It was just the ticket to let her make her historic hike! Teddi put in
for six months worth of sick time for her adventure. Unfortunately, in
July her hometown newspaper ran a story, "Anaheim Mother Tackles
2600 Mile Trek Alone." Just the kind of headline that attracts attention!
Her boss read the article. "Sick leave!?" he couldn't believe
his eyes. He brought her up on charges with the school board and the superintendent
sent her a dismissal notice by certified mail. It found her just north
of the Sierra! Well, at least she was being treated for an injured cornea!
However, that wasn't good enough to get her job back when she returned
Back on the trail, Teddi was worrying about lack of water in the Mojave
Desert when the weather gods provided her with an overabundance in the
form of Hurricane Kathleen - one of the worst tropical storms in California
Teddi most dreaded the Mojave Desert. She had white long pants, white
sleeved shirt and a straw hat. She had shipped all of her rain gear to
the next stop since she figured she wouldn't need it in the desert. But
as she camped by an Aqueduct, she felt a little rain and by morning it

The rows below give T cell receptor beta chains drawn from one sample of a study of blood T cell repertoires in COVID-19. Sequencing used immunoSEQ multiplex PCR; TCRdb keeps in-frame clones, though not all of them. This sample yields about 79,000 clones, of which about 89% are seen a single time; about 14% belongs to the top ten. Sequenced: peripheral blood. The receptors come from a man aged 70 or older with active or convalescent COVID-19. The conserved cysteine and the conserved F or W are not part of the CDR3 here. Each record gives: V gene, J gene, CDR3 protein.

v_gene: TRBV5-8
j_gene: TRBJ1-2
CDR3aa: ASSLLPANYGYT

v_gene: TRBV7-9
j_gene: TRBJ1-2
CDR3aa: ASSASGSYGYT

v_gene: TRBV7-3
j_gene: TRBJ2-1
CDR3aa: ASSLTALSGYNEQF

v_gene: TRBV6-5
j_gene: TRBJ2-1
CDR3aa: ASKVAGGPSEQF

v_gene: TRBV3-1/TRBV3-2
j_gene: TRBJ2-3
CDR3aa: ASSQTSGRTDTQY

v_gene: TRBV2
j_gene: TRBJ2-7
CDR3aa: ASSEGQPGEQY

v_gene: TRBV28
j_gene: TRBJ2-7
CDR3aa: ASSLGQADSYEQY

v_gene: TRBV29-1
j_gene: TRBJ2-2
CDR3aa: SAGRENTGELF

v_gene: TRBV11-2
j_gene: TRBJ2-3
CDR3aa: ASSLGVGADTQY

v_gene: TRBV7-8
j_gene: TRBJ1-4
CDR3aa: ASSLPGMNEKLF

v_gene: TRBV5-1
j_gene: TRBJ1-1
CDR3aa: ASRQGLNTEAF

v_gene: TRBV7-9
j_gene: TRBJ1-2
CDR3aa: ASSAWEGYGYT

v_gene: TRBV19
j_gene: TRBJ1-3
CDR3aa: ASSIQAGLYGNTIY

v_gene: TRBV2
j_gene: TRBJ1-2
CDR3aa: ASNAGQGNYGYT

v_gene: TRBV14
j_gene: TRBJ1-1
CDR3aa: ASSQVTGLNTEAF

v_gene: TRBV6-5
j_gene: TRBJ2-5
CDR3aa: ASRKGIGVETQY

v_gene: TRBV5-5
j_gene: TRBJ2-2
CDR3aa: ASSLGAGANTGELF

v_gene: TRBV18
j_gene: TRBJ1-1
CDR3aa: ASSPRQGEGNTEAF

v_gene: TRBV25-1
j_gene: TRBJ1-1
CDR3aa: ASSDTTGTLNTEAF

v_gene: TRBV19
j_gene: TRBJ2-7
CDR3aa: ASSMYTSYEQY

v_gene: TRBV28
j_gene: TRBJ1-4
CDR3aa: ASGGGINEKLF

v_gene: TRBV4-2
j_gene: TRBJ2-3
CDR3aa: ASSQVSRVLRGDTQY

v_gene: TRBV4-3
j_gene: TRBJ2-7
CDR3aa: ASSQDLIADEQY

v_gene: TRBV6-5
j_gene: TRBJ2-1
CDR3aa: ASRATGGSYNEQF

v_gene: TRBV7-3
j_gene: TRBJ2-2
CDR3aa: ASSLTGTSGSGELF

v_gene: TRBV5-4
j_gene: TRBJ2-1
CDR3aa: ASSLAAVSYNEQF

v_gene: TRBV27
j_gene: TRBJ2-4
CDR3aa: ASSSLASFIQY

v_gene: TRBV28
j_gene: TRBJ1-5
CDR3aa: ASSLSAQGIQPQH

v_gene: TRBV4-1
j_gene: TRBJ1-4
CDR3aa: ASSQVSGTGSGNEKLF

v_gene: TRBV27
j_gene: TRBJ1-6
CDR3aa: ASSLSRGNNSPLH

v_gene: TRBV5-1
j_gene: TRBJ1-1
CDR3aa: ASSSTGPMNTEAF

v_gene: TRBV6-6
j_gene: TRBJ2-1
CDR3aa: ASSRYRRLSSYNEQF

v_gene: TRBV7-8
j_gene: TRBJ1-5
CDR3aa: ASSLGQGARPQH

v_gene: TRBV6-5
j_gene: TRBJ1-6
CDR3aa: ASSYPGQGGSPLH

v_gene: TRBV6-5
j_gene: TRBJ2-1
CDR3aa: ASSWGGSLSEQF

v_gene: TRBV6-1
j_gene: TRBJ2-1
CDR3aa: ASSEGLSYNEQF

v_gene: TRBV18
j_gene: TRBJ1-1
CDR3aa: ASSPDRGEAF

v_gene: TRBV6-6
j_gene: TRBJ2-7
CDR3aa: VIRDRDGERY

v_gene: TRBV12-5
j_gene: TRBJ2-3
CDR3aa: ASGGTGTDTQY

wasn't just pouring - it was a downpour! She was chilly and she managed
to find a sweater before she headed for the town of Mojave. It was when
she got to town that she found out she was in the middle of Tropical Storm
Kathleen. That storm set a record for the most rain that ever fell in
When she got to Mojave, she got a hotel room. She looked like a drowned
rat! She told the man at the desk that he'd better have a room or he was
going to have to find someplace to put her. He asked what she was doing
and when she told him he said he wasn't even going to charge her for the
room! She asked where the Laundromat was and went and cleaned her clothes.
She stayed there three days. When she got back to the dessert it was cold
instead of hot!
Teddi says clearly someone was watching out for her because if she had
been on the mountain during the storm instead of in the desert, she probably
would have been killed. She says, "God looks out for the stupid ones!"
In the San Bernardino National Forest all the trails had been washed away
in the storm and at Highway 2. There had been a landslide and the road
was closed. When she got there, there was a crew knocking boulders off
the side of the hill. One of the crewmen stopped everything when he saw
her coming. He told the rest of the crew there was a lady with a big pack
on her back and not to knock boulders onto her.
However, the storm was not the least favorite part of the trip - the drought
by Burney Falls in Northern California got that ranking! The coolest day
in that area was 103 degrees. The trail went across black lava and the
trees were all spindly. At one horrible ridge you could look down and
see some water. She thought "Who in the hell put the trail up here?
It should be down there by the water." (Apparently, the trail has
since been moved to that lower part.)